The differences between a short sale and a foreclosure

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Dear Michael: Can you please explain the difference between a short sale and a foreclosure?

Answer: Losing a home to foreclosure due to an inability to keep up with monthly mortgage payments is one of life’s most unpleasant experiences. It is also an event that keeps on affecting a homeowner long after the home is gone by devastating the person’s credit score. Regrettably, most people cannot be 100% sure that they will remain safe from foreclosure because they can’t foresee the unexpected. Occurrences such as serious illness, a major accident, divorce or job loss can happen to anyone. So it’s a good idea to understand the available alternatives should the worst occur.

A short sale is a popular option for homeowners mired down with financial problems. In this case, the homeowner would sell the home for less than what the lender was owed. The biggest problem is getting a lender to agree to a short sale. In many situations, they will not. I advise pursuing this option immediately to everyone who realizes that they are falling behind in payments and most likely won’t be able to catch up. The longer one waits and the greater the amount is left unpaid, the less likely it becomes that a lender will even be willing to discuss a short sale. While a short sale will save someone from foreclosure, it will also have a negative effect on one’s credit score, frequently lowering it by as much as 150 points. This can be overcome more quickly than the black mark of a foreclosure, especially if one manages to retain one or two credit cards and keep them current. The inevitable result of a foreclosure is the lender taking the house. Not only will one lose the house, but the lender can get a judgment against the person for the arrearages owed plus the costs of the foreclosure action. If that isn’t enough, the homeowner’s credit report will be in terminal condition for seven to 10 years, worsening an already bad financial situation and making it very difficult to obtain any other kind of credit.

There is no upside to foreclosure. It should be avoided at all costs. On the other hand, a short sale is a popular option for homeowners mired down with financial problems. In this case, one would sell the home for less than what the lender is owed. The biggest problem is getting a lender to agree to a short sale. In many situations, they will not. I advise immediately pursuing this option to everyone who realizes that they are falling behind in payments and most likely won’t be able to catch up. The longer one waits and the greater the amount unpaid, the less likely that a lender will be willing to discuss a short sale.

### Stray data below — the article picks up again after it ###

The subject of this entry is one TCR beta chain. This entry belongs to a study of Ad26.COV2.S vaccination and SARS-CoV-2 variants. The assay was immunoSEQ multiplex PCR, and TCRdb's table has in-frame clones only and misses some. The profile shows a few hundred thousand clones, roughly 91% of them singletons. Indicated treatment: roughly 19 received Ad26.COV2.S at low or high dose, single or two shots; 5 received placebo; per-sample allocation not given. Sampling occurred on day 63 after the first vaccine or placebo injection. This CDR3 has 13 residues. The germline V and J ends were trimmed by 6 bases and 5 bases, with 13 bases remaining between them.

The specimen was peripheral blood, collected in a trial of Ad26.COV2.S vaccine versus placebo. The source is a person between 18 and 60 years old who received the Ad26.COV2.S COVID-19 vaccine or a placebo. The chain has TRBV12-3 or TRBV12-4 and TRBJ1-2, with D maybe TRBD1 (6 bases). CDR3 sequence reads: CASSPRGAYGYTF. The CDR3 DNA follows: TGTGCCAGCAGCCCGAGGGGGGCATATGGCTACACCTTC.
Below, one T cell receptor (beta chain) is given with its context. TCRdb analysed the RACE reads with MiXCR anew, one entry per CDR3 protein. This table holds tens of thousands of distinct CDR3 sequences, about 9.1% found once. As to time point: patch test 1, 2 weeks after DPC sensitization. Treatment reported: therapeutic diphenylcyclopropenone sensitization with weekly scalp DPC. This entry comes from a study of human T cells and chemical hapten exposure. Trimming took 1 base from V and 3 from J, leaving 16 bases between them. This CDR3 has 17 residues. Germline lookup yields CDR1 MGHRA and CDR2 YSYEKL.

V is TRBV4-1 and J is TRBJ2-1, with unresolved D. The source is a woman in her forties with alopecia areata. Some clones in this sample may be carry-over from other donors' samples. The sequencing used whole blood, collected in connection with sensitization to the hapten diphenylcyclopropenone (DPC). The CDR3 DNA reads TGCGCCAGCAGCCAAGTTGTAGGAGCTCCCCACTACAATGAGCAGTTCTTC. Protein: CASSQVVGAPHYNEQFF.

Dear Michael: I want to buy a house but have no credit history. How can I establish good credit?

Answer: First, you need to save money for a down payment. In hindsight, one can now get a one-bedroom condo on the Westside for under $200,000. So if you can save 20% and maintain good credit and a steady income, you’ll qualify. Get a credit card and use it. Pay it off monthly. It won’t take that long to build up good credit, just pay everything on time, every time. You can look on Fannie Mae’s Web site. It has programs to help buyers with crediting for closing costs and more. Give yourself a year, if you have no credit whatsoever. Rent the cheapest place you can for the year and save everything you can for that down payment. Good luck.

Dear Michael: The bank is foreclosing on the apartment building where I reside. Should I still be paying rent while the landlord is in foreclosure?

Answer: This is not a matter of should. It is a matter of legal requirement. You have no choice. Your landlord has every right to demand the rent that he is legally required to receive. If you do not pay, then he can evict and sue you for it. His foreclosure legally has nothing to do with you as the tenant. The tenant is legally required to pay rent until the day the bank takes possession, and then the rent would be paid to the bank. A foreclosure does not void your lease. Tenants feel betrayed and want to get back at the owner in this type of situation but this will only put you in a much worse position. Banks are required to let tenants stay through the end of their lease or give them a 90-day notice. The landlord does not have to pay the mortgage with the rent. In fact, they are not legally required to pay it at all. I know it seems like the rent should go directly to the mortgage but it does not work that way. One has nothing to do with the other. A lease is a legally binding agreement to pay, but a mortgage is simply a loan.

Michael Kayem is a Realtor with Re/max/Execs serving Culver City and the Westside since 2001. Contact Michael with your questions at (310) 390-3337 or email him at homes@agentmichael.com.

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